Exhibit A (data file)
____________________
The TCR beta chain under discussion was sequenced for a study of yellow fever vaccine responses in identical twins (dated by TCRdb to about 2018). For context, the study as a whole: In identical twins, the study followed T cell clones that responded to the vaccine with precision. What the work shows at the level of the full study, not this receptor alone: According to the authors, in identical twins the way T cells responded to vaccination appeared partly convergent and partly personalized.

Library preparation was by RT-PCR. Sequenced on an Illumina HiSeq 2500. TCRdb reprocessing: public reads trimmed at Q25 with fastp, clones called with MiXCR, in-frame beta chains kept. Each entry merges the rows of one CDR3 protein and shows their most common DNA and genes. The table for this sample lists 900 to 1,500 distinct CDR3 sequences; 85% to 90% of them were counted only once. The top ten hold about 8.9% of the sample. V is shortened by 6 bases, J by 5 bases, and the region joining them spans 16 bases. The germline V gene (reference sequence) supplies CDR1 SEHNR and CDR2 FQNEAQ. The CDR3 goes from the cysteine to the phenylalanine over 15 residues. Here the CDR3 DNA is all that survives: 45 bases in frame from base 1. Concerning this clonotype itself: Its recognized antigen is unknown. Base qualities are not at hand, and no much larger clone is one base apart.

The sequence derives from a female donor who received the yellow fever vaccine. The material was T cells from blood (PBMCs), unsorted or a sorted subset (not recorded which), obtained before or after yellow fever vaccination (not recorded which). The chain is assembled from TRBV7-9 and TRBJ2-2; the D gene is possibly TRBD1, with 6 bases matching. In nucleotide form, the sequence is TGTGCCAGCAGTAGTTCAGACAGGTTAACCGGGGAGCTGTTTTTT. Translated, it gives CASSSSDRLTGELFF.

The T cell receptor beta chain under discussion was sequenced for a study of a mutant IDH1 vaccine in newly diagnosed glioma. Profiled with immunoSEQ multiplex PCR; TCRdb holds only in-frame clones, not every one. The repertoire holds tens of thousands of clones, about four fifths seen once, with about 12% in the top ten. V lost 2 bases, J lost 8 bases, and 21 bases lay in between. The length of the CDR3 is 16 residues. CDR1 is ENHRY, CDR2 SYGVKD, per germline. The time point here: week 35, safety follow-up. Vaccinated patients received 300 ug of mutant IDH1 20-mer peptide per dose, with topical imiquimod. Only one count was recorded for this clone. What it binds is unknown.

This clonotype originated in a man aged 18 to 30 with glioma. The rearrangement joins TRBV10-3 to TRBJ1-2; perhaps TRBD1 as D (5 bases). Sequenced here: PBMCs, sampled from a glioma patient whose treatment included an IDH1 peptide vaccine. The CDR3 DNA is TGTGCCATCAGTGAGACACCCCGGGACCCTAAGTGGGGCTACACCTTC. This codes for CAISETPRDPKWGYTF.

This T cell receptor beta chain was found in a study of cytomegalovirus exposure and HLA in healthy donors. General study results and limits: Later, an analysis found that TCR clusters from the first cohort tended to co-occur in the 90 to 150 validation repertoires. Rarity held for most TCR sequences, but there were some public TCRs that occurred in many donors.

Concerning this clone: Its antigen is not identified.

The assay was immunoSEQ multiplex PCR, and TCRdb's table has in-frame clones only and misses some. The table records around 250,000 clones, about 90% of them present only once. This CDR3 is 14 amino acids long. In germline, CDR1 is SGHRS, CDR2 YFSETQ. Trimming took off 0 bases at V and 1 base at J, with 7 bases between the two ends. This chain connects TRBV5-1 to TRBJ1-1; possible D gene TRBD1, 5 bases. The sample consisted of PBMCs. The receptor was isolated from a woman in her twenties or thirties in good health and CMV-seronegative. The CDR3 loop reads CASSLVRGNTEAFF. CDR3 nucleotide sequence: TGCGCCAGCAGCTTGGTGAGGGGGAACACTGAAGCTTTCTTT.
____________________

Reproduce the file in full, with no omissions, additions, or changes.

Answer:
The TCR beta chain under discussion was sequenced for a study of yellow fever vaccine responses in identical twins (dated by TCRdb to about 2018). For context, the study as a whole: In identical twins, the study followed T cell clones that responded to the vaccine with precision. What the work shows at the level of the full study, not this receptor alone: According to the authors, in identical twins the way T cells responded to vaccination appeared partly convergent and partly personalized.

Library preparation was by RT-PCR. Sequenced on an Illumina HiSeq 2500. TCRdb reprocessing: public reads trimmed at Q25 with fastp, clones called with MiXCR, in-frame beta chains kept. Each entry merges the rows of one CDR3 protein and shows their most common DNA and genes. The table for this sample lists 900 to 1,500 distinct CDR3 sequences; 85% to 90% of them were counted only once. The top ten hold about 8.9% of the sample. V is shortened by 6 bases, J by 5 bases, and the region joining them spans 16 bases. The germline V gene (reference sequence) supplies CDR1 SEHNR and CDR2 FQNEAQ. The CDR3 goes from the cysteine to the phenylalanine over 15 residues. Here the CDR3 DNA is all that survives: 45 bases in frame from base 1. Concerning this clonotype itself: Its recognized antigen is unknown. Base qualities are not at hand, and no much larger clone is one base apart.

The sequence derives from a female donor who received the yellow fever vaccine. The material was T cells from blood (PBMCs), unsorted or a sorted subset (not recorded which), obtained before or after yellow fever vaccination (not recorded which). The chain is assembled from TRBV7-9 and TRBJ2-2; the D gene is possibly TRBD1, with 6 bases matching. In nucleotide form, the sequence is TGTGCCAGCAGTAGTTCAGACAGGTTAACCGGGGAGCTGTTTTTT. Translated, it gives CASSSSDRLTGELFF.

The T cell receptor beta chain under discussion was sequenced for a study of a mutant IDH1 vaccine in newly diagnosed glioma. Profiled with immunoSEQ multiplex PCR; TCRdb holds only in-frame clones, not every one. The repertoire holds tens of thousands of clones, about four fifths seen once, with about 12% in the top ten. V lost 2 bases, J lost 8 bases, and 21 bases lay in between. The length of the CDR3 is 16 residues. CDR1 is ENHRY, CDR2 SYGVKD, per germline. The time point here: week 35, safety follow-up. Vaccinated patients received 300 ug of mutant IDH1 20-mer peptide per dose, with topical imiquimod. Only one count was recorded for this clone. What it binds is unknown.

This clonotype originated in a man aged 18 to 30 with glioma. The rearrangement joins TRBV10-3 to TRBJ1-2; perhaps TRBD1 as D (5 bases). Sequenced here: PBMCs, sampled from a glioma patient whose treatment included an IDH1 peptide vaccine. The CDR3 DNA is TGTGCCATCAGTGAGACACCCCGGGACCCTAAGTGGGGCTACACCTTC. This codes for CAISETPRDPKWGYTF.

This T cell receptor beta chain was found in a study of cytomegalovirus exposure and HLA in healthy donors. General study results and limits: Later, an analysis found that TCR clusters from the first cohort tended to co-occur in the 90 to 150 validation repertoires. Rarity held for most TCR sequences, but there were some public TCRs that occurred in many donors.

Concerning this clone: Its antigen is not identified.

The assay was immunoSEQ multiplex PCR, and TCRdb's table has in-frame clones only and misses some. The table records around 250,000 clones, about 90% of them present only once. This CDR3 is 14 amino acids long. In germline, CDR1 is SGHRS, CDR2 YFSETQ. Trimming took off 0 bases at V and 1 base at J, with 7 bases between the two ends. This chain connects TRBV5-1 to TRBJ1-1; possible D gene TRBD1, 5 bases. The sample consisted of PBMCs. The receptor was isolated from a woman in her twenties or thirties in good health and CMV-seronegative. The CDR3 loop reads CASSLVRGNTEAFF. CDR3 nucleotide sequence: TGCGCCAGCAGCTTGGTGAGGGGGAACACTGAAGCTTTCTTT.